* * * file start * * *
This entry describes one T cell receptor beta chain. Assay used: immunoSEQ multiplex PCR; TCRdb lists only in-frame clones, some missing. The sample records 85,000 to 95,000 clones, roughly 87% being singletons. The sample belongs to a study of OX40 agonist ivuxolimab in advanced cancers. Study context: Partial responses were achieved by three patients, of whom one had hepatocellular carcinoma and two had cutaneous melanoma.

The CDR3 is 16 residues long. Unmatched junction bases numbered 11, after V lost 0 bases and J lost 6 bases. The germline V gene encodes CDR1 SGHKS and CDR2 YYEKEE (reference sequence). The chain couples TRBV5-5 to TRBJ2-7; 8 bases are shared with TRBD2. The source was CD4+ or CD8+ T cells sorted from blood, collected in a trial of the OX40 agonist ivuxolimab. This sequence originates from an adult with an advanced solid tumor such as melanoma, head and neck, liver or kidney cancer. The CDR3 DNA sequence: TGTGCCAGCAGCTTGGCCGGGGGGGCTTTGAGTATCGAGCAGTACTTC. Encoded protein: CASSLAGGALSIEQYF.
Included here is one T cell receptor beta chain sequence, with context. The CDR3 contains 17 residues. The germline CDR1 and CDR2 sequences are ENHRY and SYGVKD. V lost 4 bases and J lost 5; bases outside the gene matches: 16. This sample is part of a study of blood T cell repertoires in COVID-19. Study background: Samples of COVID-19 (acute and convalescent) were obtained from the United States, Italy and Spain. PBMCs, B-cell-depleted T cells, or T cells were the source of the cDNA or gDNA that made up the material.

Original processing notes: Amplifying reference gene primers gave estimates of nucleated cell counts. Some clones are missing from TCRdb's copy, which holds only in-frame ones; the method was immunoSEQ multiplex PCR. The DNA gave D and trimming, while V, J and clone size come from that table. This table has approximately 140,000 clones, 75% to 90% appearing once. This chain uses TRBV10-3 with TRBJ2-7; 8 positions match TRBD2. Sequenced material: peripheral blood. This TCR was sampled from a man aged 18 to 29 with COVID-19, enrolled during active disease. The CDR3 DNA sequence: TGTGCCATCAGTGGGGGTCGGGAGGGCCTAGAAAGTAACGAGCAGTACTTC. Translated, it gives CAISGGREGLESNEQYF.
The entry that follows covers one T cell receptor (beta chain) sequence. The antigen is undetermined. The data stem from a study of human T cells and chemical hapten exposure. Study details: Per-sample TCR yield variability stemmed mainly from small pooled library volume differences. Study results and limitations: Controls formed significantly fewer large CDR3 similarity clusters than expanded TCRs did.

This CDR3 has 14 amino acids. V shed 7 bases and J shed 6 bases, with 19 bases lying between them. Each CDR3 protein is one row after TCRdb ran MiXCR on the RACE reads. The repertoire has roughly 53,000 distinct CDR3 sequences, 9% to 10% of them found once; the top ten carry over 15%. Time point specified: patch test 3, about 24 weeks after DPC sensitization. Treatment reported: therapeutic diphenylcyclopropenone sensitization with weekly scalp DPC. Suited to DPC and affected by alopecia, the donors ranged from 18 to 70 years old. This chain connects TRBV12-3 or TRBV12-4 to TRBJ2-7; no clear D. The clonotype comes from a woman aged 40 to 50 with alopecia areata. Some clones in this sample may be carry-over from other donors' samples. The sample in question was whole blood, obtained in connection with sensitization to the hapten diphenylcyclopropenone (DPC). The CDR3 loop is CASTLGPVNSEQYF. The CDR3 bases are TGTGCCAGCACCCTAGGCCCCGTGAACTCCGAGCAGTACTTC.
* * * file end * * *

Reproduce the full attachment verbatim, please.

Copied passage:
This entry describes one T cell receptor beta chain. Assay used: immunoSEQ multiplex PCR; TCRdb lists only in-frame clones, some missing. The sample records 85,000 to 95,000 clones, roughly 87% being singletons. The sample belongs to a study of OX40 agonist ivuxolimab in advanced cancers. Study context: Partial responses were achieved by three patients, of whom one had hepatocellular carcinoma and two had cutaneous melanoma.

The CDR3 is 16 residues long. Unmatched junction bases numbered 11, after V lost 0 bases and J lost 6 bases. The germline V gene encodes CDR1 SGHKS and CDR2 YYEKEE (reference sequence). The chain couples TRBV5-5 to TRBJ2-7; 8 bases are shared with TRBD2. The source was CD4+ or CD8+ T cells sorted from blood, collected in a trial of the OX40 agonist ivuxolimab. This sequence originates from an adult with an advanced solid tumor such as melanoma, head and neck, liver or kidney cancer. The CDR3 DNA sequence: TGTGCCAGCAGCTTGGCCGGGGGGGCTTTGAGTATCGAGCAGTACTTC. Encoded protein: CASSLAGGALSIEQYF.
Included here is one T cell receptor beta chain sequence, with context. The CDR3 contains 17 residues. The germline CDR1 and CDR2 sequences are ENHRY and SYGVKD. V lost 4 bases and J lost 5; bases outside the gene matches: 16. This sample is part of a study of blood T cell repertoires in COVID-19. Study background: Samples of COVID-19 (acute and convalescent) were obtained from the United States, Italy and Spain. PBMCs, B-cell-depleted T cells, or T cells were the source of the cDNA or gDNA that made up the material.

Original processing notes: Amplifying reference gene primers gave estimates of nucleated cell counts. Some clones are missing from TCRdb's copy, which holds only in-frame ones; the method was immunoSEQ multiplex PCR. The DNA gave D and trimming, while V, J and clone size come from that table. This table has approximately 140,000 clones, 75% to 90% appearing once. This chain uses TRBV10-3 with TRBJ2-7; 8 positions match TRBD2. Sequenced material: peripheral blood. This TCR was sampled from a man aged 18 to 29 with COVID-19, enrolled during active disease. The CDR3 DNA sequence: TGTGCCATCAGTGGGGGTCGGGAGGGCCTAGAAAGTAACGAGCAGTACTTC. Translated, it gives CAISGGREGLESNEQYF.
The entry that follows covers one T cell receptor (beta chain) sequence. The antigen is undetermined. The data stem from a study of human T cells and chemical hapten exposure. Study details: Per-sample TCR yield variability stemmed mainly from small pooled library volume differences. Study results and limitations: Controls formed significantly fewer large CDR3 similarity clusters than expanded TCRs did.

This CDR3 has 14 amino acids. V shed 7 bases and J shed 6 bases, with 19 bases lying between them. Each CDR3 protein is one row after TCRdb ran MiXCR on the RACE reads. The repertoire has roughly 53,000 distinct CDR3 sequences, 9% to 10% of them found once; the top ten carry over 15%. Time point specified: patch test 3, about 24 weeks after DPC sensitization. Treatment reported: therapeutic diphenylcyclopropenone sensitization with weekly scalp DPC. Suited to DPC and affected by alopecia, the donors ranged from 18 to 70 years old. This chain connects TRBV12-3 or TRBV12-4 to TRBJ2-7; no clear D. The clonotype comes from a woman aged 40 to 50 with alopecia areata. Some clones in this sample may be carry-over from other donors' samples. The sample in question was whole blood, obtained in connection with sensitization to the hapten diphenylcyclopropenone (DPC). The CDR3 loop is CASTLGPVNSEQYF. The CDR3 bases are TGTGCCAGCACCCTAGGCCCCGTGAACTCCGAGCAGTACTTC.